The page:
Look, when it comes to anything remotely about the K-word (if you are an avid addict like me), it comes with a feeling of ‘oh my God, that should be my daily experience realistically and as a fantasy. What is the K-word, you may ask? It is the current reigning cultural fad that is more popular than bread or ice-cream…k-drama, k-pop, k-culture, k-hotness and all the positive K terms you can envision that depict beauty, sensuality, perfection, family values, realistic expectations from life and times all tied to a bustling economy and more of Korea, the current reigning projected media champions.
Korea, a country renowned for its vast technological advancement (Thanks to Samsung, LG electronics, LG display, Hyundai Auto ever Corp and more… this isn’t an ad placement, I just need you to have a clearer picture of how advanced they are), has also become a very wealthy and well known hub for entertainment (unless you aren’t human moved by the beauty of being entertained then; all I can do is pray for you! If you haven’t watched a series or film with the likes of Lee Min-ho, Woo Doo-hwan, Lee Dong Wook, Kim Bum or listened to the likes of BTS, Ateez, Shau, etc…at this point I shall be committing you to the god of entertainment because you need help) fashion, and beauty, making it one of the most mesmerisingly put together nations in the world. South Korean culture has contributed immensely to the world in different aspects, making it sensational in today’s world.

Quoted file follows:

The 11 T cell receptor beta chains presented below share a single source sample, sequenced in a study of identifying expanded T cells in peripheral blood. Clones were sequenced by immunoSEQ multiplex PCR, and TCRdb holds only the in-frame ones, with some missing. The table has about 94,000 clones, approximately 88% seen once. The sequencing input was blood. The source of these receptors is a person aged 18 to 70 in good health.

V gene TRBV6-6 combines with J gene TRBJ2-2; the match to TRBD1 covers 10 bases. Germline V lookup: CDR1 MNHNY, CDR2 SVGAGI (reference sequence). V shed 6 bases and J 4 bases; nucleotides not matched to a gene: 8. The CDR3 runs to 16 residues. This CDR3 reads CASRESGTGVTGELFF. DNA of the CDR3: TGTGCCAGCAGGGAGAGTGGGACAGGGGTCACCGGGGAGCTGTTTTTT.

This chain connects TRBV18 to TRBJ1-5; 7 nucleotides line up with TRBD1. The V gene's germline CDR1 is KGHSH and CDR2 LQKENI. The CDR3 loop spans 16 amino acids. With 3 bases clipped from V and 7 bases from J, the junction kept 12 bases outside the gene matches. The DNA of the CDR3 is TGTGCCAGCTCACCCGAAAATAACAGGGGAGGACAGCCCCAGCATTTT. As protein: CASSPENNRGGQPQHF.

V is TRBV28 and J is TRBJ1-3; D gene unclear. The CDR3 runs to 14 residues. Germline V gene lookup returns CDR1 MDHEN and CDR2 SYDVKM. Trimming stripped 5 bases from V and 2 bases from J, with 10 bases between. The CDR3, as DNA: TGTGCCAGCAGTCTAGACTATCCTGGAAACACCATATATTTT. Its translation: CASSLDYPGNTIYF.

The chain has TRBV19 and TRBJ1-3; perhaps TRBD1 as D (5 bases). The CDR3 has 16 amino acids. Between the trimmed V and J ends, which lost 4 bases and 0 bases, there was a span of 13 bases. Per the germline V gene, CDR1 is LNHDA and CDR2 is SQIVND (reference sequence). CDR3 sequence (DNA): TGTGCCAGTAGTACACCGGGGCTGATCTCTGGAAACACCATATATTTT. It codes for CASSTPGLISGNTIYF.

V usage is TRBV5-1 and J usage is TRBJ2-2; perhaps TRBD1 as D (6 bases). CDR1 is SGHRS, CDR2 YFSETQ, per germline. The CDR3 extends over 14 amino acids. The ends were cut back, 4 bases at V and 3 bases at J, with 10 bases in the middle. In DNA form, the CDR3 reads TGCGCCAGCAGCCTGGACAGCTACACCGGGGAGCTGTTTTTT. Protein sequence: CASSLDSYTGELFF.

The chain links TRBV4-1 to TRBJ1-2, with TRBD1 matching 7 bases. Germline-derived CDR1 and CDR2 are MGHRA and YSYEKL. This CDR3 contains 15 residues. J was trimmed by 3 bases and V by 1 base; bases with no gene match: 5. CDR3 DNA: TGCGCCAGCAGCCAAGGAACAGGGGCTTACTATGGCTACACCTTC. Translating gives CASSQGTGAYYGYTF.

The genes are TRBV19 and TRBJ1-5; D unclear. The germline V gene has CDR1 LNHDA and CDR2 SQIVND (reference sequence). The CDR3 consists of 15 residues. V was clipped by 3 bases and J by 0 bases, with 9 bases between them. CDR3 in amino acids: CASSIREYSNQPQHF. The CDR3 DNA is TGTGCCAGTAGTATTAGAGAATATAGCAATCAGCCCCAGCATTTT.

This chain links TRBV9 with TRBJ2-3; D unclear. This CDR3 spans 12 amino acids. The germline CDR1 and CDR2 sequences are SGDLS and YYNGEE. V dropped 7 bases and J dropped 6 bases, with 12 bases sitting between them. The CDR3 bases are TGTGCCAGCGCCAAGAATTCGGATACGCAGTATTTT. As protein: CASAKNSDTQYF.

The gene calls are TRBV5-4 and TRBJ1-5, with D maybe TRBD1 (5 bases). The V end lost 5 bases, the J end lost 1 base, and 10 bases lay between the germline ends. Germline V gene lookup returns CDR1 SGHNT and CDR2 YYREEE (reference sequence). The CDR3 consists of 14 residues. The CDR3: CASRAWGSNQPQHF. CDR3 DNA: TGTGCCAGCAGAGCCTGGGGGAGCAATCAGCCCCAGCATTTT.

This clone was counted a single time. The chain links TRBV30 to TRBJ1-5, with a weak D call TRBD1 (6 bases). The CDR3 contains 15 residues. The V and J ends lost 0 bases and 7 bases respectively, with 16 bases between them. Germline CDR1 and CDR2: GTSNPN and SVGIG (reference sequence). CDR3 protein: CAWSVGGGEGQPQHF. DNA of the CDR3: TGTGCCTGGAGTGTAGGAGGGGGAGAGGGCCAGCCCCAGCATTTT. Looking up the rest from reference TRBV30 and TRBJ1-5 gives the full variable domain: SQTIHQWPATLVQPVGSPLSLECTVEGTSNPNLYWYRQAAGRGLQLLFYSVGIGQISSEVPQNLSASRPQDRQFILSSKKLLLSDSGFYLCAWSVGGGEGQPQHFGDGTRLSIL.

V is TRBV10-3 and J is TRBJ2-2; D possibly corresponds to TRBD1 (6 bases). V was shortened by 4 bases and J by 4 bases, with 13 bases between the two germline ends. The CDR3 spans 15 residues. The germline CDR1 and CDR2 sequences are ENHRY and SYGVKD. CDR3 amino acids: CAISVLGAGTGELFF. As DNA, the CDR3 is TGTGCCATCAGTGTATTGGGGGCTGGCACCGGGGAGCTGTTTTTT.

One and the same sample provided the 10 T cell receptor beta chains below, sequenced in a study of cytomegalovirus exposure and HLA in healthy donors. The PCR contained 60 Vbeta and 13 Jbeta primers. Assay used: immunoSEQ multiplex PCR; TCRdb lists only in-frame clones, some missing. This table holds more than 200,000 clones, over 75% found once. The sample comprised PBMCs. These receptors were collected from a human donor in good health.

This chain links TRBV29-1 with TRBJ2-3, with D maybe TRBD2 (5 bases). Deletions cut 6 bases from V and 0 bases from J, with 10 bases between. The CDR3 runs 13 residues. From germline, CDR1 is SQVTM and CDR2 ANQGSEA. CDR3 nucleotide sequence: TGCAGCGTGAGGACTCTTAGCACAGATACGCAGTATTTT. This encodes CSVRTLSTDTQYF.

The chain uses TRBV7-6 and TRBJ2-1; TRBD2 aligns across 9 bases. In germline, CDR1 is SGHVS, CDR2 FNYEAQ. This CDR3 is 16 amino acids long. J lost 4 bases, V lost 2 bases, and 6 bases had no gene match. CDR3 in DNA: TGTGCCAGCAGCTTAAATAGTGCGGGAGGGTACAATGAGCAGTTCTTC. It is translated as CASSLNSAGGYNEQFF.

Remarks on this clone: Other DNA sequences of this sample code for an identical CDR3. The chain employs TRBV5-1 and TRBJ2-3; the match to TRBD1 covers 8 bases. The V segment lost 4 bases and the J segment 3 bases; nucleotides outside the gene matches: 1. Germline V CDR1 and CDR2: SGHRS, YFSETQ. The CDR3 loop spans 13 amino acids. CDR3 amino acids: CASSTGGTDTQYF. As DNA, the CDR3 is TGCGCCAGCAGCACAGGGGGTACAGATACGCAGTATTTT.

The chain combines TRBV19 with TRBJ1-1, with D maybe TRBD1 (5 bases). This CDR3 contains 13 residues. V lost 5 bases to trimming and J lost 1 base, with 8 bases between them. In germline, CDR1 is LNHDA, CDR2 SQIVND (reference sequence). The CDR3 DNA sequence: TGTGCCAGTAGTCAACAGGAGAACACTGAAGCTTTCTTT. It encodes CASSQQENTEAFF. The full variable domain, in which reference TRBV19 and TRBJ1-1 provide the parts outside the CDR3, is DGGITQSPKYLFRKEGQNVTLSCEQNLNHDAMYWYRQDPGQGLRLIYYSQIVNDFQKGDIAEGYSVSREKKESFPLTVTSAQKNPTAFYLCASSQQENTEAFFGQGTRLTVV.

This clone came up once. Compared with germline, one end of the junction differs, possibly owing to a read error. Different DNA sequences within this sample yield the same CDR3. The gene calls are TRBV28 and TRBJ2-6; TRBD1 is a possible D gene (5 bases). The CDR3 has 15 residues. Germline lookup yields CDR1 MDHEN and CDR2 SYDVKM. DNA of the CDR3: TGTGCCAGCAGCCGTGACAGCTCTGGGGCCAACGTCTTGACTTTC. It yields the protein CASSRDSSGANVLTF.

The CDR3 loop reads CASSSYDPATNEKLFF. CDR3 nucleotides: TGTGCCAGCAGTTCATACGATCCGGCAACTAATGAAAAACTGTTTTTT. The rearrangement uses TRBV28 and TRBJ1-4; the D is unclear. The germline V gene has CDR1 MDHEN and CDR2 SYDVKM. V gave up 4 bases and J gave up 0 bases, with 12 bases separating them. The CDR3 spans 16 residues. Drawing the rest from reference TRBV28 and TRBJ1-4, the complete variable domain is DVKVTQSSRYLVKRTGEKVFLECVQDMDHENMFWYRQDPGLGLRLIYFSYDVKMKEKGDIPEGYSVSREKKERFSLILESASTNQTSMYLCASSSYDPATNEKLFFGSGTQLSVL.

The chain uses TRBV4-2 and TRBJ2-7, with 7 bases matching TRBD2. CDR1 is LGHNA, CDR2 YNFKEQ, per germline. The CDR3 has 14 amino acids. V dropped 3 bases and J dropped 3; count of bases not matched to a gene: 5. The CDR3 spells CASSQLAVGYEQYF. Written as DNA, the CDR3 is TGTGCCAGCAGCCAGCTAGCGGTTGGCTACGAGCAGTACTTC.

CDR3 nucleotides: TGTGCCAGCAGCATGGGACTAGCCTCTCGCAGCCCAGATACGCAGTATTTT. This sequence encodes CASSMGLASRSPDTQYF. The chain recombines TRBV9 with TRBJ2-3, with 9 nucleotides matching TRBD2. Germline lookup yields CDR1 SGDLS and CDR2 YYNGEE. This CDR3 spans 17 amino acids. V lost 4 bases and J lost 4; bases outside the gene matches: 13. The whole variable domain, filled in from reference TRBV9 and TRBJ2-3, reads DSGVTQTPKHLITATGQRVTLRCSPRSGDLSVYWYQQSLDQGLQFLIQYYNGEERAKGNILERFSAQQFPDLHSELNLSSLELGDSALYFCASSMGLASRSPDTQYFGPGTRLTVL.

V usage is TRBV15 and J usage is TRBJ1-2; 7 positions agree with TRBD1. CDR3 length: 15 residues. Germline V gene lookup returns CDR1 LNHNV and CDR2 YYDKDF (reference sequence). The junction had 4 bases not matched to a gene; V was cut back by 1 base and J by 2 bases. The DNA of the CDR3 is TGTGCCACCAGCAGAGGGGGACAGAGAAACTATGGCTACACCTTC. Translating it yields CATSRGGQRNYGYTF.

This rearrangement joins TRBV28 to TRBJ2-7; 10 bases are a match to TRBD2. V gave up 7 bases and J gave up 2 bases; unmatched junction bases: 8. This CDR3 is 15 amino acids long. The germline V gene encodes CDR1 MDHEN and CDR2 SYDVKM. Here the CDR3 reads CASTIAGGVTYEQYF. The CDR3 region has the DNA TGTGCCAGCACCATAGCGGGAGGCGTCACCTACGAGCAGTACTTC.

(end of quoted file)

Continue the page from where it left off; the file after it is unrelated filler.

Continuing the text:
In the last five years, the Koreans have tremendously as well as positively impacted all industries with its avid promotion and projection of its culture and the beauty, bearing in mind that as sensational as the Korean media portrays the citizens, its culture and the likes, there are still very negative attributes associated with the k-word as a whole. As usual, being your current favourite writer, helping you see another angle of things known and unknown, sit back and let us dive into the intellectual pool I love to call my mind.